Another wildfire smoke advisory was issued for the Kamloops area Tuesday as smoke from a 155-hectare fire near Merritt worsened an already moderate air quality hazard.
The Matthew Creek blaze 50 kilometres south of Merritt has been burning since Sunday night when an isolated thunderstorm hit the area.
Prevailing winds blew its smoke over to Kamloops Tuesday afternoon, which added to the haze that's been hanging over the City since Friday from wildfires in the U.S. and Russia.
"If you look out the window right now you can actually see what looks like an elevated plume of smoke that has ripples in it," said Ralph Adams, Ministry of Environment air quality meteorologist. "If you can see the ripples, it's usually an indication that it hasn't travelled that far. By the time smoke travels thousands of kilometres, it's beautifully even and dispersed."
Adams advises locals to avoid strenuous outdoor activities and watch for difficulty breathing, chest pain, sudden coughing fit or throat irritation.
Exposure is particularly hazardous for infants, the elderly and those with medical conditions.
The smoke is expected to hang around for at least the next few days as weather forecasts show a stable pattern until cooler temperatures arrive Monday, said Adams.
The Matthew Creek fire was initially thought to be about 50 hectares in size, but dissipating smoke allowed Kamloops Fire Centre crews to fly over Tuesday afternoon and provide a more accurate assessment of 155 hectares.
The blaze has attracted 60 firefighters, two helicopters with water tenders and a bulldozer helping to build a guard so it remains contained to its current 50 hectares.
"It's burning in a fairly remote area," said fire information officer Kevin Skrepnek. "There aren't any structures or values threatened at this time."
Meanwhile, Monday night's nerve-wracking lightning storm came with heavy rain, said relieved Kamloops Fire Centre personnel, so the resulting 18 wildfires were easy to beat back.
"All the fires were spot size so well under a hectare," said Skrepnek. "Thankfully a lot more precipitation came through in those areas than what we'd expected, which helped snuff them out and keep them small."
However a lightning strike can smoulder in dense brush for up to a week and flare up when conditions get dry enough.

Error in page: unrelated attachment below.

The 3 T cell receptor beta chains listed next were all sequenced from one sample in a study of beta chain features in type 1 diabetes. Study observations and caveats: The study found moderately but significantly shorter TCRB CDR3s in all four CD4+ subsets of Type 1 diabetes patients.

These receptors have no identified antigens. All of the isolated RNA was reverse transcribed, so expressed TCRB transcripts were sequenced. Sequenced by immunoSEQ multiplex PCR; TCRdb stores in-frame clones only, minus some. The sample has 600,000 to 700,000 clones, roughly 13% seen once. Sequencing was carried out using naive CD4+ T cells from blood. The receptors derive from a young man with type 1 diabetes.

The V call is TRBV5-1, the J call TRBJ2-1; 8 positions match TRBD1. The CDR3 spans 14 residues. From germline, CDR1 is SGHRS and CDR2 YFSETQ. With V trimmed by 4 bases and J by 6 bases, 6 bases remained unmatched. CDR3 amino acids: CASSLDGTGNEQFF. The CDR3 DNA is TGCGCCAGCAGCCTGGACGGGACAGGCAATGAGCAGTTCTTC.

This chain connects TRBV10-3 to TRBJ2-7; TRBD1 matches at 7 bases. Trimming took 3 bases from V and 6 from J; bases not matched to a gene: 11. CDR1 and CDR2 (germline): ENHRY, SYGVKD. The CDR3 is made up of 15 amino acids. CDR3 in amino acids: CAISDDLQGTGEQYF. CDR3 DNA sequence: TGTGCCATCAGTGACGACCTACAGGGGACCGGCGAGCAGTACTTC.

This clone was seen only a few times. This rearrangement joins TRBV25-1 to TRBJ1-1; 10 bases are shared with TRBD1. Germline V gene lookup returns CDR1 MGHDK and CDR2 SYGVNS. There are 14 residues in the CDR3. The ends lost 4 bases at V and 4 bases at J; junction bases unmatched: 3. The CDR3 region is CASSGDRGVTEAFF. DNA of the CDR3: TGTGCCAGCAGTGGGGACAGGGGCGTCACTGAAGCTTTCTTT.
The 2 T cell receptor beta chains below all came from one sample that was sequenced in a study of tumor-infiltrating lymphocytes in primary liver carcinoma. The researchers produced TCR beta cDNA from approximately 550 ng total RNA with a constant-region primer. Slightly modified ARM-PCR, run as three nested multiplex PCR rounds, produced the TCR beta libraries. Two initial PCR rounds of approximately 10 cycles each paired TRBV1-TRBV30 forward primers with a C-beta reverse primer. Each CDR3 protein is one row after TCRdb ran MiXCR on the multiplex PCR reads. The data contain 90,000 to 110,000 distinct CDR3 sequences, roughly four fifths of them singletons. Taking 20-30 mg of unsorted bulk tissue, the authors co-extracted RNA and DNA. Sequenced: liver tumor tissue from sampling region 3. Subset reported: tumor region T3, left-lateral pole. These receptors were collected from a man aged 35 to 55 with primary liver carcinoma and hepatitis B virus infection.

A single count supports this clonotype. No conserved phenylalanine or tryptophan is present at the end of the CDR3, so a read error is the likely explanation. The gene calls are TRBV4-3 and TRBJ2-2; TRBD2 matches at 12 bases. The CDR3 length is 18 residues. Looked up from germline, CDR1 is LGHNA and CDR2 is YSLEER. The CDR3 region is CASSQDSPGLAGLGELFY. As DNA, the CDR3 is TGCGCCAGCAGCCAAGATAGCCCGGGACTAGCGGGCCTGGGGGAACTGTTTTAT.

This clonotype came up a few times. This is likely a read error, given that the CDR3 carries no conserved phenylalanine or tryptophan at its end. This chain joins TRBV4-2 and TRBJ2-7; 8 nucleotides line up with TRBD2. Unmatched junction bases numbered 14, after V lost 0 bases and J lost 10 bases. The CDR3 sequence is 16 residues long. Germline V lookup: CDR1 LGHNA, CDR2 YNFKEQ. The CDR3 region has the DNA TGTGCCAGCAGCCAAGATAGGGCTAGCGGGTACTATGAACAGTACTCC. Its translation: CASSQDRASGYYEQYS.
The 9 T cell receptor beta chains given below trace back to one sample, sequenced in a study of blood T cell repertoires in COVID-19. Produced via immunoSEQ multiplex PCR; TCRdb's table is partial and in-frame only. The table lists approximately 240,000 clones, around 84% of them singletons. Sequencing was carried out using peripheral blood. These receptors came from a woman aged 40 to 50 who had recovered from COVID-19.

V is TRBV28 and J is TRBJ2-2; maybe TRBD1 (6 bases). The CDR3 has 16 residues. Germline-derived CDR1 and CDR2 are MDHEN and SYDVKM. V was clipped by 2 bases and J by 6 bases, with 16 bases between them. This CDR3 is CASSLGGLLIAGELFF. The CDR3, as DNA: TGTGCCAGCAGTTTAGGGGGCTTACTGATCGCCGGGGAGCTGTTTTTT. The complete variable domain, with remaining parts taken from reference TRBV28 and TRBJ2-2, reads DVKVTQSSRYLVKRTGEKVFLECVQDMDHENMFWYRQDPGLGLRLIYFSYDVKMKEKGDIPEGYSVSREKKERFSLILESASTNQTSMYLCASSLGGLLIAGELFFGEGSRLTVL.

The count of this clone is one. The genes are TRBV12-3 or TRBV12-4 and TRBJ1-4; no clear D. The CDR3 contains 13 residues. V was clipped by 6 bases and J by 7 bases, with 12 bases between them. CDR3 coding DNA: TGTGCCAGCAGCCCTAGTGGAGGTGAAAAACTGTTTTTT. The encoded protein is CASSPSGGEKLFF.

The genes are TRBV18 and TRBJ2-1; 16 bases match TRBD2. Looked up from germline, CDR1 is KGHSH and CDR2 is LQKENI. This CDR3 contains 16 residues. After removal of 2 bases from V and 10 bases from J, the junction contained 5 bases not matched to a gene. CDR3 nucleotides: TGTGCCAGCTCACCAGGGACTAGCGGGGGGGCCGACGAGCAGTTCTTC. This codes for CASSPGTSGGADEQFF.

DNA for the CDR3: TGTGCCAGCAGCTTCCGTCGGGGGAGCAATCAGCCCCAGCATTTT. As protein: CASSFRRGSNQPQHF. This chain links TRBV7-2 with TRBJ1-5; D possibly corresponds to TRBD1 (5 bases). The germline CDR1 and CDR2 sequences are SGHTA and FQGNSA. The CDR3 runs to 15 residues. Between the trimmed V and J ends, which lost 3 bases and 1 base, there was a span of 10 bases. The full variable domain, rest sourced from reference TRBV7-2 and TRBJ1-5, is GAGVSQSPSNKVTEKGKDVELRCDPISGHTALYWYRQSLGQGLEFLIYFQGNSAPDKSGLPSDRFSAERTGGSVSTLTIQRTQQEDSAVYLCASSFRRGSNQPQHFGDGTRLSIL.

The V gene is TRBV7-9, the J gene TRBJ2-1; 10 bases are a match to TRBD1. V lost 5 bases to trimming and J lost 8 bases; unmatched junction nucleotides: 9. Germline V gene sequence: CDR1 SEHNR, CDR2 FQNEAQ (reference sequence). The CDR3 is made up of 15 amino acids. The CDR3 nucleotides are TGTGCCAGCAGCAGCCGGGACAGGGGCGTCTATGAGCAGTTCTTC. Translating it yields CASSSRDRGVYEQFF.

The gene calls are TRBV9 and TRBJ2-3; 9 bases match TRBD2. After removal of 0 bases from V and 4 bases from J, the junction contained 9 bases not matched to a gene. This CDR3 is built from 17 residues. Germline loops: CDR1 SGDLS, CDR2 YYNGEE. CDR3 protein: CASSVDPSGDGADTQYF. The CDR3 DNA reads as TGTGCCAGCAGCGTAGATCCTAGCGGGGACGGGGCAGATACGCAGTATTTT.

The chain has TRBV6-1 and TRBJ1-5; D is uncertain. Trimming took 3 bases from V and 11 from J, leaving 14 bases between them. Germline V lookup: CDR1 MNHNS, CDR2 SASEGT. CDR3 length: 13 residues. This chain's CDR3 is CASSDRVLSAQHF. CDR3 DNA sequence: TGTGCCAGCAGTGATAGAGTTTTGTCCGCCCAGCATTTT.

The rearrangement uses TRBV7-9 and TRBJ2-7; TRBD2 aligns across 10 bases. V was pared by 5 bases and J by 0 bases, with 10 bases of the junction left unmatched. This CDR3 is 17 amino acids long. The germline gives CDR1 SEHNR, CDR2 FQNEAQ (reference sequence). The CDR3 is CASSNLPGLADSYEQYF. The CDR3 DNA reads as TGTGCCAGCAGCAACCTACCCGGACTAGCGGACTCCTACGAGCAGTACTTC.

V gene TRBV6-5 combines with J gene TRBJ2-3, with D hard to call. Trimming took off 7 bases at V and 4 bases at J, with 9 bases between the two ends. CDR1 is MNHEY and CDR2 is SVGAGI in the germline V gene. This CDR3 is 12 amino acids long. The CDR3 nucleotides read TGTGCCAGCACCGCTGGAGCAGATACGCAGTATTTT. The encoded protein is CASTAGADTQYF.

"We probably aren't out of the woods in terms of the big picture," he said.
Hundreds of lightning bolts hit within the triangle of Barnhartvale, Pinantan Lake and Monte Creek, according to Jim Steele of Environment Canada, while 10 or 15 strikes landed in central Kamloops.
Most fires ignited from Kelowna west to Merritt while one flared up briefly near Chase and another near Monte Creek. Three person crews and a bush truck attended each incident accompanied by an air tanker for two of the deployments.
As much as nine millimetres of rain fell in parts of Kamloops over the storm's hour long duration. And gusts reached 63 km/h at the airport, but were much stronger in other areas like Mission Flats where trees were toppled, said Steele.
With the storm behind us, hot and sunny weather is expected for the next four days.
"Mother Nature's tantrum is done," said Steele. "Now we're back to this high pressure, pretty docile type pattern, 35 C or so right through Saturday."
Temperatures are expected to cool by Monday.
There may be one hiccup however. Signs indicate a possibility of clouds late Thursday which, compounded with hot weather, could shake things up.
"I'm not losing sleep over it, but I'm a little nervous about that Thursday cloud. With any luck it will track south and be weak and won't bother us at all," said Steele.
"It doesn't take much to upset the air mass. When you get temperatures in the mid-30s, you bring in a little bit of moisture and it stirs up the mid level atmosphere and suddenly the air starts rising and it's like a pot that starts to boil over."